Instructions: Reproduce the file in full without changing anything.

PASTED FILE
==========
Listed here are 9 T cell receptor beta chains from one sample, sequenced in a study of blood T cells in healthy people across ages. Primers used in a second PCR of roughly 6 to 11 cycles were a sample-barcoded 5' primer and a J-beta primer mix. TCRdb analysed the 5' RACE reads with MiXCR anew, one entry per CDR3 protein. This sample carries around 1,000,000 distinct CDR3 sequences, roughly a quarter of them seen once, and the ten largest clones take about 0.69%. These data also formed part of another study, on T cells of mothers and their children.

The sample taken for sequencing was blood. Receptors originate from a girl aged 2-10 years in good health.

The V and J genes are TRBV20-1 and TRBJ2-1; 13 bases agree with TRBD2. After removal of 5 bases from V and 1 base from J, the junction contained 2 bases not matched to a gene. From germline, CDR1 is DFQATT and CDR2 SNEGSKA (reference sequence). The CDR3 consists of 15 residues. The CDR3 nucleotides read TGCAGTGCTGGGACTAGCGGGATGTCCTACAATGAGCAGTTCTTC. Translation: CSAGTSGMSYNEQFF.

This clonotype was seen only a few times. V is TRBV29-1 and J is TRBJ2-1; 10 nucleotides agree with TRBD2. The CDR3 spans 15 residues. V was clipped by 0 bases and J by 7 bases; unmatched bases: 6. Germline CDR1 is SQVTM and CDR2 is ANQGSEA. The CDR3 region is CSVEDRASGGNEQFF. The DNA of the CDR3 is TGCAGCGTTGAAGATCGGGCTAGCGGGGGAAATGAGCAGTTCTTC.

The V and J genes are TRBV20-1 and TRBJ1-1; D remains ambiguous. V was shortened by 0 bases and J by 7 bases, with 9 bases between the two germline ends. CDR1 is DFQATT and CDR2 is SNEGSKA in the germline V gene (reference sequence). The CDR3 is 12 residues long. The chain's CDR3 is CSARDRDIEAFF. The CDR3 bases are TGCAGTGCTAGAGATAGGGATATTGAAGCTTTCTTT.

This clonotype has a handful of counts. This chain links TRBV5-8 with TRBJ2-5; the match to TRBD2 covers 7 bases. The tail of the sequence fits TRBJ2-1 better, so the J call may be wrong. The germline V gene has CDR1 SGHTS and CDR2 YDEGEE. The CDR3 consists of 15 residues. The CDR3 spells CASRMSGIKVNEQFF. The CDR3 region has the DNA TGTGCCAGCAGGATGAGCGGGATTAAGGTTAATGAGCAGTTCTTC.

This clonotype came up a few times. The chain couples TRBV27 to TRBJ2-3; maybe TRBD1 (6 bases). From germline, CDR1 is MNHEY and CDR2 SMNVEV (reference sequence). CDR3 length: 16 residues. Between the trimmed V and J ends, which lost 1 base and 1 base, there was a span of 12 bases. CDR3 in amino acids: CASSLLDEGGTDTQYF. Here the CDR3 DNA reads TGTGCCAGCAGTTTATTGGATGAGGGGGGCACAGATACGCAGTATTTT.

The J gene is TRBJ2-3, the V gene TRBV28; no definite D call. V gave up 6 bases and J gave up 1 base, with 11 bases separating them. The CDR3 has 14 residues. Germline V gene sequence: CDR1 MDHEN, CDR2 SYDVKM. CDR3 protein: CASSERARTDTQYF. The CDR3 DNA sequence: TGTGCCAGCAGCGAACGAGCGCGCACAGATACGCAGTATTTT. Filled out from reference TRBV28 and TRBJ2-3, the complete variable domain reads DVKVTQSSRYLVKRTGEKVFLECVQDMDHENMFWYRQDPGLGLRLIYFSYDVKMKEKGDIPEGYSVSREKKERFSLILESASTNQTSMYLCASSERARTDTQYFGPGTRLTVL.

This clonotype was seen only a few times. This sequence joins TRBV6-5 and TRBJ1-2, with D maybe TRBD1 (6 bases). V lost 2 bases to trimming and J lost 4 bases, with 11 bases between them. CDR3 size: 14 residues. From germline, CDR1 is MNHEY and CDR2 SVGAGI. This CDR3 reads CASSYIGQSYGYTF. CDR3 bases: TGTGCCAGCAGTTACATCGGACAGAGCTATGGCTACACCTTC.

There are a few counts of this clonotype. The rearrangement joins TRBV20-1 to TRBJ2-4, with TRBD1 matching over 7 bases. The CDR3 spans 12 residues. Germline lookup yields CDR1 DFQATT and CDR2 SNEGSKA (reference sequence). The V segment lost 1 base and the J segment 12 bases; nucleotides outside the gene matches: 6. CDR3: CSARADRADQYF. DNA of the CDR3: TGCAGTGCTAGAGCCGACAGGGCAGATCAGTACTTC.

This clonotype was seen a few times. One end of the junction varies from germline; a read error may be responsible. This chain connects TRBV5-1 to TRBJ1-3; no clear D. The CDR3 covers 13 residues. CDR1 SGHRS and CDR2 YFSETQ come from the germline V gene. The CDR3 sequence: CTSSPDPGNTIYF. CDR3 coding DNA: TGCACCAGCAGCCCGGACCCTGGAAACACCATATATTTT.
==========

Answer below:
Listed here are 9 T cell receptor beta chains from one sample, sequenced in a study of blood T cells in healthy people across ages. Primers used in a second PCR of roughly 6 to 11 cycles were a sample-barcoded 5' primer and a J-beta primer mix. TCRdb analysed the 5' RACE reads with MiXCR anew, one entry per CDR3 protein. This sample carries around 1,000,000 distinct CDR3 sequences, roughly a quarter of them seen once, and the ten largest clones take about 0.69%. These data also formed part of another study, on T cells of mothers and their children.

The sample taken for sequencing was blood. Receptors originate from a girl aged 2-10 years in good health.

The V and J genes are TRBV20-1 and TRBJ2-1; 13 bases agree with TRBD2. After removal of 5 bases from V and 1 base from J, the junction contained 2 bases not matched to a gene. From germline, CDR1 is DFQATT and CDR2 SNEGSKA (reference sequence). The CDR3 consists of 15 residues. The CDR3 nucleotides read TGCAGTGCTGGGACTAGCGGGATGTCCTACAATGAGCAGTTCTTC. Translation: CSAGTSGMSYNEQFF.

This clonotype was seen only a few times. V is TRBV29-1 and J is TRBJ2-1; 10 nucleotides agree with TRBD2. The CDR3 spans 15 residues. V was clipped by 0 bases and J by 7 bases; unmatched bases: 6. Germline CDR1 is SQVTM and CDR2 is ANQGSEA. The CDR3 region is CSVEDRASGGNEQFF. The DNA of the CDR3 is TGCAGCGTTGAAGATCGGGCTAGCGGGGGAAATGAGCAGTTCTTC.

The V and J genes are TRBV20-1 and TRBJ1-1; D remains ambiguous. V was shortened by 0 bases and J by 7 bases, with 9 bases between the two germline ends. CDR1 is DFQATT and CDR2 is SNEGSKA in the germline V gene (reference sequence). The CDR3 is 12 residues long. The chain's CDR3 is CSARDRDIEAFF. The CDR3 bases are TGCAGTGCTAGAGATAGGGATATTGAAGCTTTCTTT.

This clonotype has a handful of counts. This chain links TRBV5-8 with TRBJ2-5; the match to TRBD2 covers 7 bases. The tail of the sequence fits TRBJ2-1 better, so the J call may be wrong. The germline V gene has CDR1 SGHTS and CDR2 YDEGEE. The CDR3 consists of 15 residues. The CDR3 spells CASRMSGIKVNEQFF. The CDR3 region has the DNA TGTGCCAGCAGGATGAGCGGGATTAAGGTTAATGAGCAGTTCTTC.

This clonotype came up a few times. The chain couples TRBV27 to TRBJ2-3; maybe TRBD1 (6 bases). From germline, CDR1 is MNHEY and CDR2 SMNVEV (reference sequence). CDR3 length: 16 residues. Between the trimmed V and J ends, which lost 1 base and 1 base, there was a span of 12 bases. CDR3 in amino acids: CASSLLDEGGTDTQYF. Here the CDR3 DNA reads TGTGCCAGCAGTTTATTGGATGAGGGGGGCACAGATACGCAGTATTTT.

The J gene is TRBJ2-3, the V gene TRBV28; no definite D call. V gave up 6 bases and J gave up 1 base, with 11 bases separating them. The CDR3 has 14 residues. Germline V gene sequence: CDR1 MDHEN, CDR2 SYDVKM. CDR3 protein: CASSERARTDTQYF. The CDR3 DNA sequence: TGTGCCAGCAGCGAACGAGCGCGCACAGATACGCAGTATTTT. Filled out from reference TRBV28 and TRBJ2-3, the complete variable domain reads DVKVTQSSRYLVKRTGEKVFLECVQDMDHENMFWYRQDPGLGLRLIYFSYDVKMKEKGDIPEGYSVSREKKERFSLILESASTNQTSMYLCASSERARTDTQYFGPGTRLTVL.

This clonotype was seen only a few times. This sequence joins TRBV6-5 and TRBJ1-2, with D maybe TRBD1 (6 bases). V lost 2 bases to trimming and J lost 4 bases, with 11 bases between them. CDR3 size: 14 residues. From germline, CDR1 is MNHEY and CDR2 SVGAGI. This CDR3 reads CASSYIGQSYGYTF. CDR3 bases: TGTGCCAGCAGTTACATCGGACAGAGCTATGGCTACACCTTC.

There are a few counts of this clonotype. The rearrangement joins TRBV20-1 to TRBJ2-4, with TRBD1 matching over 7 bases. The CDR3 spans 12 residues. Germline lookup yields CDR1 DFQATT and CDR2 SNEGSKA (reference sequence). The V segment lost 1 base and the J segment 12 bases; nucleotides outside the gene matches: 6. CDR3: CSARADRADQYF. DNA of the CDR3: TGCAGTGCTAGAGCCGACAGGGCAGATCAGTACTTC.

This clonotype was seen a few times. One end of the junction varies from germline; a read error may be responsible. This chain connects TRBV5-1 to TRBJ1-3; no clear D. The CDR3 covers 13 residues. CDR1 SGHRS and CDR2 YFSETQ come from the germline V gene. The CDR3 sequence: CTSSPDPGNTIYF. CDR3 coding DNA: TGCACCAGCAGCCCGGACCCTGGAAACACCATATATTTT.